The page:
Oprah Winfrey was in Edmonton tonight for the first of three Canadian stops on a mini speaking tour that will also take her to Calgary and Vancouver later this week. She has been the talk of the town lately, with thousands of Edmontonians looking forward to hearing from the TV icon herself (and spending a lot of money to do so). I was fortunate enough to attend with Sharon courtesy of EEDC, one of the event’s sponsors. While I didn’t exactly grow up watching Oprah, many people around me regularly watched her show, such as my Mom and Grandma. I think most of the people in attendance tonight (primarily women, it’s true) are fans of Oprah because of the good she does in the world, because of what she does for other people, but for me the appeal has always been her larger-than-life personality. I wasn’t hoping for a life-changing moment tonight. Instead, I was hoping to gain a better understanding of what makes Oprah the woman she is.
Tonight’s event was hosted by Global Edmonton’s Carole Anne Devaney. She admitted to being extremely nervous, and shared with us some of her own memories of Oprah’s show. She then got the crowd fired up by sharing a few “favorite things” from Edmonton that Oprah will be going home with. She chose sausage, a photo/painting of the river valley, a basket of goodies from Duchess Bake Shop, and an Edmonton Oilers jersey with #1 and Winfrey emblazoned on the back. Oh and a purse shaped like truck nuts. “Ok maybe that’s not one of Edmonton’s favorite things,” she joked.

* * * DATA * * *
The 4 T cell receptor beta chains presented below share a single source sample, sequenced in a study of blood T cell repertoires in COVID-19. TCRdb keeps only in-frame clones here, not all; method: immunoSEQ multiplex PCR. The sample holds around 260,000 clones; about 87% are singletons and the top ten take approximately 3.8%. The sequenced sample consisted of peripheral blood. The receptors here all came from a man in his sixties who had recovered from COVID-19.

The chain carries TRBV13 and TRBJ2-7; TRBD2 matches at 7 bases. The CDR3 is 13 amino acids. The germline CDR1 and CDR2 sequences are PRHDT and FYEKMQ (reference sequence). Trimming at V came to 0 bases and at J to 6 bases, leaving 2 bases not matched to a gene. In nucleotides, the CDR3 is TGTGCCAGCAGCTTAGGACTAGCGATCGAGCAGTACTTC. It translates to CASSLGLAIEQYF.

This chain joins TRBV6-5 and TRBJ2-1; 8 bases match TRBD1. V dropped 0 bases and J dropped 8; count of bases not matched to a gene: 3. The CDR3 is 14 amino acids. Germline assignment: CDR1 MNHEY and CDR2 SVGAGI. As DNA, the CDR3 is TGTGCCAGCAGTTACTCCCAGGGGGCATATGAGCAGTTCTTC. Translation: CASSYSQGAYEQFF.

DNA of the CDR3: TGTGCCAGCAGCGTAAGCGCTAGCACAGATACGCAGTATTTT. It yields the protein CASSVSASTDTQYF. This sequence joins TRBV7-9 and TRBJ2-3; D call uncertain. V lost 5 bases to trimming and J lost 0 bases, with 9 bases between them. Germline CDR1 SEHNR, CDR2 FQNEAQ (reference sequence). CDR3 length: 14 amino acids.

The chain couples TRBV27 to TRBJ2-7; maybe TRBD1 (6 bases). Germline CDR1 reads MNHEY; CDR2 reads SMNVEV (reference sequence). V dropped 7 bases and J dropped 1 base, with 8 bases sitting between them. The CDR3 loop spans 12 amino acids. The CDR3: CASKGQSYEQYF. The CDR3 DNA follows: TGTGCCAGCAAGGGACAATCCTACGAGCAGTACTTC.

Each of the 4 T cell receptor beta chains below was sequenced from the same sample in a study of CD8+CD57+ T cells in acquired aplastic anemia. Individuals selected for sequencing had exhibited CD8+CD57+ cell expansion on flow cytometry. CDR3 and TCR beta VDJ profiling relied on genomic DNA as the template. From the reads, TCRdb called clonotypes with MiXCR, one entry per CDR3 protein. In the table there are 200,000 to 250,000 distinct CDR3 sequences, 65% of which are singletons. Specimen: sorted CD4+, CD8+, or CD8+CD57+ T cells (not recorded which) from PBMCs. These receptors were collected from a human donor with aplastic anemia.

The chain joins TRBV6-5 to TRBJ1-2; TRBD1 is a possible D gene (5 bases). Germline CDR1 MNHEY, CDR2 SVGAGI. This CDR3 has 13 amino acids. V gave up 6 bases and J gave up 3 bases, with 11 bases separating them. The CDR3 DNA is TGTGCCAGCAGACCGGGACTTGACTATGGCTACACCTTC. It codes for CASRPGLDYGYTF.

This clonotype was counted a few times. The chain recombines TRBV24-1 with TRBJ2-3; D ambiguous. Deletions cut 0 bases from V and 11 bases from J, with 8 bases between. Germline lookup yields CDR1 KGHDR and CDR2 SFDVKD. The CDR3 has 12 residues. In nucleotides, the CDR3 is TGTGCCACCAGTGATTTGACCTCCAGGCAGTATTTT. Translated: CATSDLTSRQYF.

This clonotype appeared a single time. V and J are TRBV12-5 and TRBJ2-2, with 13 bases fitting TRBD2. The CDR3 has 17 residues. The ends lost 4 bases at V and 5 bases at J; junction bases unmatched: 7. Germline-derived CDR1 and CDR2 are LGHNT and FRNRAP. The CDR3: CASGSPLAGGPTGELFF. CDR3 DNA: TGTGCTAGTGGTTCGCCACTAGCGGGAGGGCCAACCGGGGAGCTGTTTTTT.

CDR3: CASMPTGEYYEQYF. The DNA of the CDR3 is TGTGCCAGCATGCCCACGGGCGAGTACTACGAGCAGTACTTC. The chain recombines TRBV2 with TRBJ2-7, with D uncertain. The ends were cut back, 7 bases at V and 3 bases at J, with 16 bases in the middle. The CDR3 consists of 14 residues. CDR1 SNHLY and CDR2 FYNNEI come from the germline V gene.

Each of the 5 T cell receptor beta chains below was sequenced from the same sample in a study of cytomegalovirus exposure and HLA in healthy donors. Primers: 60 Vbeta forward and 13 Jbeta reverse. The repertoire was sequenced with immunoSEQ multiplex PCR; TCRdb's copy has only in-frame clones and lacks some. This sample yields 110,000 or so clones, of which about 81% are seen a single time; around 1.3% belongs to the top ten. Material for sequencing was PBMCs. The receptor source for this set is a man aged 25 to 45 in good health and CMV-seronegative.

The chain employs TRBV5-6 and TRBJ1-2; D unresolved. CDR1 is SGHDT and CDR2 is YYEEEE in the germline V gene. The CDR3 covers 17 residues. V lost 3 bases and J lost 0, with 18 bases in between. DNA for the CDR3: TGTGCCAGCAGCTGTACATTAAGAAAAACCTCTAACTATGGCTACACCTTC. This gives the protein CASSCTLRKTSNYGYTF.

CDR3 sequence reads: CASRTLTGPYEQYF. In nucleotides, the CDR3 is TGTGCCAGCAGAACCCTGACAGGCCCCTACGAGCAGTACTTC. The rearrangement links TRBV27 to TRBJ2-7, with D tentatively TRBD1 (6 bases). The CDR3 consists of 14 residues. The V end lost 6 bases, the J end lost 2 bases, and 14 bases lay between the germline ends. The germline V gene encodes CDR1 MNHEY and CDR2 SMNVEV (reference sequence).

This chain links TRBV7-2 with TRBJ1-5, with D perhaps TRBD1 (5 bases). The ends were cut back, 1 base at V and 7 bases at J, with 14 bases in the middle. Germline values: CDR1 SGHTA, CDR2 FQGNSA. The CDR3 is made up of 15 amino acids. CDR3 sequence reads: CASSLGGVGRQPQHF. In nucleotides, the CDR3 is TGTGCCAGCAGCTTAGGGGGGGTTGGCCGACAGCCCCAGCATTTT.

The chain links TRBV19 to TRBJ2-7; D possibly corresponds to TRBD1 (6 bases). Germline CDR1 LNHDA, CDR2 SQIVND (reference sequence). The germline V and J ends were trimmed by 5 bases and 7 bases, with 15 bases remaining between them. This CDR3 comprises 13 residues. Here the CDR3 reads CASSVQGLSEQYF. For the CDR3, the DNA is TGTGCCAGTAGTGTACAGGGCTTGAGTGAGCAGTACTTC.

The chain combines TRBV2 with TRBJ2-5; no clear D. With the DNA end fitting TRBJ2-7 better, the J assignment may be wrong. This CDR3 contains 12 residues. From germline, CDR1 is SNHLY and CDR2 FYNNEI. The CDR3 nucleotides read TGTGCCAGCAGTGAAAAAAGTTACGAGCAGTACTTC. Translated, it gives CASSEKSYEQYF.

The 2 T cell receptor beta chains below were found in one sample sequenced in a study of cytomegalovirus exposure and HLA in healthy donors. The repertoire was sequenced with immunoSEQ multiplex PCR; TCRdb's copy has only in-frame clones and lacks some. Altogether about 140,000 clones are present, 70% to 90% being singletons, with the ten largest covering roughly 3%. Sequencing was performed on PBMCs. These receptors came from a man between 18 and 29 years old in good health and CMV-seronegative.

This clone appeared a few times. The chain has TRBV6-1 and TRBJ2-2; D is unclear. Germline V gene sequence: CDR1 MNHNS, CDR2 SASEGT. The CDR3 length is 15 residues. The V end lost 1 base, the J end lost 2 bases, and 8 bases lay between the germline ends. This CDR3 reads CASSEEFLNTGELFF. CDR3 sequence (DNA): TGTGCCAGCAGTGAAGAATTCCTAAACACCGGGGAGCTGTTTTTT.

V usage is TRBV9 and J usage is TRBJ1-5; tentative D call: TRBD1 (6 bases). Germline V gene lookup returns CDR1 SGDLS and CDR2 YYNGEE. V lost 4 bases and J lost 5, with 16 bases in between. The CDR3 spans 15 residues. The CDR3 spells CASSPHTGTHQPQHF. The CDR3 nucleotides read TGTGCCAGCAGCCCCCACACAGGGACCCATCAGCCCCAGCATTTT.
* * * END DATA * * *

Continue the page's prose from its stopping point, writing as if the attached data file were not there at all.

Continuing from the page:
I thought Carole Anne did a great job, and she looked absolutely smashing. “We’re all going to leave a little bit more inspired, a little bit more motivated, and a little bit more enlightened,” she said before she left the stage.
After an official introduction from CIBC’s Gary Mayzes, it was finally time for Oprah to come out on stage. Here’s a look at what it was like:
It was pretty incredible! As you can see, she decided to humor us and Carole Anne with the truck nut purse.
Despite all the chatter about Oprah coming to town, and despite the show being sold out, no one really knew what to expect. Oprah herself addressed this when she got on stage. The program explained that the event would provide “an intimate personal profile of someone who has touched people across the globe for more than a quarter century as one of the most powerful voices in media, resonating with and bringing hope to people of all walks of life.” Oprah set the record straight. “I am here because I have a glorious life; and I want that for you.”
The next couple of hours seemed to go by pretty quickly. Using clips from her show, photos from her childhood, but mostly just stories, Oprah shared with us how she got from Kosciusko, Mississippi to Edmonton. I felt at times as if I were in a church sermon, especially with the various Oprahisms she shared. Here’s a taste:
- “I come from the power, I have access to the power, but I am not the power.”
- Purpose is Spirit seeking expression.
- “Figure out what your defining thread is, and then share it in service to others.”
- “The defining question, the thing everybody wants to know is, ‘do I matter?’”
- “Life isn’t happening to you, it’s happening for you.”
- “Failure at its most poignant is simply a push in a new direction.”